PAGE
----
Saturday, 4 August 2012

Bletchley Park

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A while ago, a friend and I went off on a totally spur-of-the-moment jolly to Bletchley Park.  If you've never heard of it, it's tagline is 'home of the code-breakers'.  During the Second World War, it's where hundreds of people worked on breaking German encryptions so that secret messages could be read, notably U-boat communications, allowing merchant shipping lines to be maintained.

Today, Bletchley Park is a museum, but not the everything-behind-a-glass-case kind.  There's a huge amount of material there, far more than you could ever see in one day.  Helpfully, £12 buys you a ticket which is valid for a whole year.  As well as the huts that the code-breakers worked in, there's the national museum of computing, a replica of the Turing Bombe, the Colossus rebuild project, a toy museum, an authentic 1940's Post Office, a lot of restored 1940's vehicles and very big gift shop, to name a few.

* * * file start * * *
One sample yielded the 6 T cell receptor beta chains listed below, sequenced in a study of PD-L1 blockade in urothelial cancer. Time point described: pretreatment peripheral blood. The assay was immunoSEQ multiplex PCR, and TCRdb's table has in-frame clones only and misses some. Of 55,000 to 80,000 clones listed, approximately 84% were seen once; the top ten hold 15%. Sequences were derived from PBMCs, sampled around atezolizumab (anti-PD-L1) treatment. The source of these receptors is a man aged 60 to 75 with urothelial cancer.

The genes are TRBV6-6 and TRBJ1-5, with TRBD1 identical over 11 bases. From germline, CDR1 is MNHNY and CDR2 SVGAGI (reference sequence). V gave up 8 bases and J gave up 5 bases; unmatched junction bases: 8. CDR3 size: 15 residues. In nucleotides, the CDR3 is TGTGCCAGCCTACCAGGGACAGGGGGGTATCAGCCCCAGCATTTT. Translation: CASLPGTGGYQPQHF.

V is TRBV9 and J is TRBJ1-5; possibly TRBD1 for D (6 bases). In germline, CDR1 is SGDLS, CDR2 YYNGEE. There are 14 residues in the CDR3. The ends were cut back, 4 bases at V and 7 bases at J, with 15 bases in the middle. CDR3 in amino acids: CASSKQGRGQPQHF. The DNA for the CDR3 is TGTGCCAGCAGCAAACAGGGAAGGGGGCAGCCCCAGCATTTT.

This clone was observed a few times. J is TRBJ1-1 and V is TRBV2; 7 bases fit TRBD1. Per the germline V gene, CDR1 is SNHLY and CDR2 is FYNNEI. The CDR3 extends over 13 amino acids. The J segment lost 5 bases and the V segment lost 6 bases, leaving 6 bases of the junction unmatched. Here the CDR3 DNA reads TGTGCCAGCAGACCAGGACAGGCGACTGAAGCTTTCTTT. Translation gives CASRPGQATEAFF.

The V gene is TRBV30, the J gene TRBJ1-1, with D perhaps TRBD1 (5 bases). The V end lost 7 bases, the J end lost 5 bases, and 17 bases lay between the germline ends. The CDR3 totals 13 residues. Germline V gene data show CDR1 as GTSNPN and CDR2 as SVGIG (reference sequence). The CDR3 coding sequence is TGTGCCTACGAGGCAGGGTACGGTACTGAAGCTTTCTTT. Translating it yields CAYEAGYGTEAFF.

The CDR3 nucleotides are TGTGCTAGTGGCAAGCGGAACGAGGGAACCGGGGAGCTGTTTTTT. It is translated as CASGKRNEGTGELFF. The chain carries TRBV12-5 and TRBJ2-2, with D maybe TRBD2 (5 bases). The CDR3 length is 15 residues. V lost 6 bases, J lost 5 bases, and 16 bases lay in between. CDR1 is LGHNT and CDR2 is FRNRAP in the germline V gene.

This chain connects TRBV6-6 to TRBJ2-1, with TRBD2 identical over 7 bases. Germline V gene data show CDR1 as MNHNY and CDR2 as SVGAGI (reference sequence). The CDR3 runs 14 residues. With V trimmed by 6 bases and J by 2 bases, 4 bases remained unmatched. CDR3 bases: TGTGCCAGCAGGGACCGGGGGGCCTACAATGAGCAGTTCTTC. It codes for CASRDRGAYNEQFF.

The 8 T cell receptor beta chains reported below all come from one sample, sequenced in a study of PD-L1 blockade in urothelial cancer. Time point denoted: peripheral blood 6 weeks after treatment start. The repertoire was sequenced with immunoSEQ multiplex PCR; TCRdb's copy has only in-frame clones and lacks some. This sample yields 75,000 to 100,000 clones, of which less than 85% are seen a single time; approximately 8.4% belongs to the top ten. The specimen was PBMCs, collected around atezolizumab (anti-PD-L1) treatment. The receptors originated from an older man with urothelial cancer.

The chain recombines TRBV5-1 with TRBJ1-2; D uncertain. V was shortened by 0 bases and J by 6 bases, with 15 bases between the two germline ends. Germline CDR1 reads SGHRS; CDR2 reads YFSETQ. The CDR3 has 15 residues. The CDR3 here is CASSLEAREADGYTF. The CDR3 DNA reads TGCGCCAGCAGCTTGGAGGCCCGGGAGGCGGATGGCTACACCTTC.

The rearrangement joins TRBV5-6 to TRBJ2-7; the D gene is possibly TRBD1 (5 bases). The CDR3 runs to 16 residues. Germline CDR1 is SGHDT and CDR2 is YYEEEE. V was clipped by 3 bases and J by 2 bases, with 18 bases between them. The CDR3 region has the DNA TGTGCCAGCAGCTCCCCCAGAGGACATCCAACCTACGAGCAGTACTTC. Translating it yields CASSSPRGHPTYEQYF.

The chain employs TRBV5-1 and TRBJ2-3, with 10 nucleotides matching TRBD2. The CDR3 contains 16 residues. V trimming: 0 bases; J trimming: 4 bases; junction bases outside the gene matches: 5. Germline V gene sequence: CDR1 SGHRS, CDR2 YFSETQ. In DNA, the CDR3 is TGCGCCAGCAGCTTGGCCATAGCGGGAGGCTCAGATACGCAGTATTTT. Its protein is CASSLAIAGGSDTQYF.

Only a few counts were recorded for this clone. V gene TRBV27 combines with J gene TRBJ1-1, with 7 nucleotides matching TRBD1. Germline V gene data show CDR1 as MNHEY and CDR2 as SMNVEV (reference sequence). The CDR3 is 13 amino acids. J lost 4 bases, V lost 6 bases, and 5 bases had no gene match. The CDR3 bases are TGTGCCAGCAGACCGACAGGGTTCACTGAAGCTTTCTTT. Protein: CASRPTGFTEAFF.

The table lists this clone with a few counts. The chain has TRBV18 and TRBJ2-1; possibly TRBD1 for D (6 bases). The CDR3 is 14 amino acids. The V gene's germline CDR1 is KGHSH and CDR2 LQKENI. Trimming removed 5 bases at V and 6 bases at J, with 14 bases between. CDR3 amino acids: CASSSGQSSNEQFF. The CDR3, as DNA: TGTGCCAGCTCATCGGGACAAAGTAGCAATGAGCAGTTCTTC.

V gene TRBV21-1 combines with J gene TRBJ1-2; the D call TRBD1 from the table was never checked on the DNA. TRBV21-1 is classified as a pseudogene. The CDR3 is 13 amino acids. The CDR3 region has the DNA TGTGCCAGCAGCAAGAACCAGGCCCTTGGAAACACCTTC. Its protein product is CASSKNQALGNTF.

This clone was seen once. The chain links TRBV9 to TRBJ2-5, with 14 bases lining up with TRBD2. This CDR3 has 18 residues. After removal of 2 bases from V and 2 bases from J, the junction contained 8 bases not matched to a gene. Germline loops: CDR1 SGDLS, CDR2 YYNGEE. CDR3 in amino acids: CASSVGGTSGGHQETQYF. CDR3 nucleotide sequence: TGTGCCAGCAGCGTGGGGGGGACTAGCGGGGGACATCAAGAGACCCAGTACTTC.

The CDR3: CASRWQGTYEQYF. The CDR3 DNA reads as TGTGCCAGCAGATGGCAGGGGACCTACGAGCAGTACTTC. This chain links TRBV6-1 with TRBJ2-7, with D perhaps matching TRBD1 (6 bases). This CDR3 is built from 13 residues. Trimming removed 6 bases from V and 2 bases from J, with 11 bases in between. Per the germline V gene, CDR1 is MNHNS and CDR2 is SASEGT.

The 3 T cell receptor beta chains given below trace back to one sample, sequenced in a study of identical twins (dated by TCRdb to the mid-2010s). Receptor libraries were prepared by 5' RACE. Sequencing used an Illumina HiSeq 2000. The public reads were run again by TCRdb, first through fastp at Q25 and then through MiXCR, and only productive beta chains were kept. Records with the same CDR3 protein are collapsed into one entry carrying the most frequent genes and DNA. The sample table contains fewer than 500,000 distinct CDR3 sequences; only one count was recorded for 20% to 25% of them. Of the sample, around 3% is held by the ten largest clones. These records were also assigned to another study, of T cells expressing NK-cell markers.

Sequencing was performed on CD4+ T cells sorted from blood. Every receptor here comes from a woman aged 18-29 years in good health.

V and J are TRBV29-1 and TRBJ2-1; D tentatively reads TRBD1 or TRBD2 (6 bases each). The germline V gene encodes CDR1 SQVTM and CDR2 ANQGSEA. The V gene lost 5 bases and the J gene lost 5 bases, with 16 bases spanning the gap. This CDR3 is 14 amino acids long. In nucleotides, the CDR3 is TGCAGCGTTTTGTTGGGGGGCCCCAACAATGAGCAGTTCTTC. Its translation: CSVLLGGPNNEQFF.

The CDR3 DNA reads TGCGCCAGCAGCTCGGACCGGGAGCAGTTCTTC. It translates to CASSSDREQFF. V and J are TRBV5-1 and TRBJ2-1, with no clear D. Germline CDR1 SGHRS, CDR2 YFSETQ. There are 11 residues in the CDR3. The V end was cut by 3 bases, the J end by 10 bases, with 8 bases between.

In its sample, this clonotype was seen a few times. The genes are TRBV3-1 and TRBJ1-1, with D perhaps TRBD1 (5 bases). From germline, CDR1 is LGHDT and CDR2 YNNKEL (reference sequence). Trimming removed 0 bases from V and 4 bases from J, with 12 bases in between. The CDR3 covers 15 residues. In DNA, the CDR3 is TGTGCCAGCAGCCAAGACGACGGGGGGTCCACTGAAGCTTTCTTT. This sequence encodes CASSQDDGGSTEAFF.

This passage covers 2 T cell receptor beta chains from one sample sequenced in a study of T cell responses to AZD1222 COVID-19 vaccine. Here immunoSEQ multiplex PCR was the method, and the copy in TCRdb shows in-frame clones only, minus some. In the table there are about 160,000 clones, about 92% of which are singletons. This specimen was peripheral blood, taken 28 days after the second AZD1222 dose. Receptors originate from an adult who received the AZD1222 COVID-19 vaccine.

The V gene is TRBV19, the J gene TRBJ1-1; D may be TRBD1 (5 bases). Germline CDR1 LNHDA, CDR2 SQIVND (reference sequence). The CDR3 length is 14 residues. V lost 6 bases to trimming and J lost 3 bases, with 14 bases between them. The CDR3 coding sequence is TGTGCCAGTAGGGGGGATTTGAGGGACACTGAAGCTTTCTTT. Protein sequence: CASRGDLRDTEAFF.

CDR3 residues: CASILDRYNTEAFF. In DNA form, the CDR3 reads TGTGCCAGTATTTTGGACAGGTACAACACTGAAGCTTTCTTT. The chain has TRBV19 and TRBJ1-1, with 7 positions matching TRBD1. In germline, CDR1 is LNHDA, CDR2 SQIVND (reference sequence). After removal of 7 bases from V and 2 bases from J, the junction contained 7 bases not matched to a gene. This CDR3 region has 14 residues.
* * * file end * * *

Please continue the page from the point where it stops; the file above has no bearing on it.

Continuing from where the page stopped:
It may sound like a bit of an anorak's day out but it's actually thoroughly fascinating.  The house itself is set in some lovely grounds with a lake and one of the huts has been transformed into a cafe, which is handy!

The museum-y bits are a delight and like I said, you can get up close and personal with lots of the items on display.  One or two of them have tags on asking you not to handle them, but not many and they're not behind glass or roped off.  You can even pick up some of the books and flick through them.

Turing's work, and that of his peers laid the foundations for modern-day computing.  It's amazing to think that whatever device you're using to read this owes it's very being to the work that was done at Bletchley.  I am not an engineer (just ask The Beloved...) but I have a soft spot for machinery where you can see all the moving parts and inner-gubbins that make it go.  There's a lot of gubbins to look at at Bletchley.  It's also a little-known fact that once upon a time I held an amateur (ham) radio license.  The Radio Society of Great Britain have an outpost in Bletchley and they run courses to learn morse code (on my list of things to do).  I'm very tempted...

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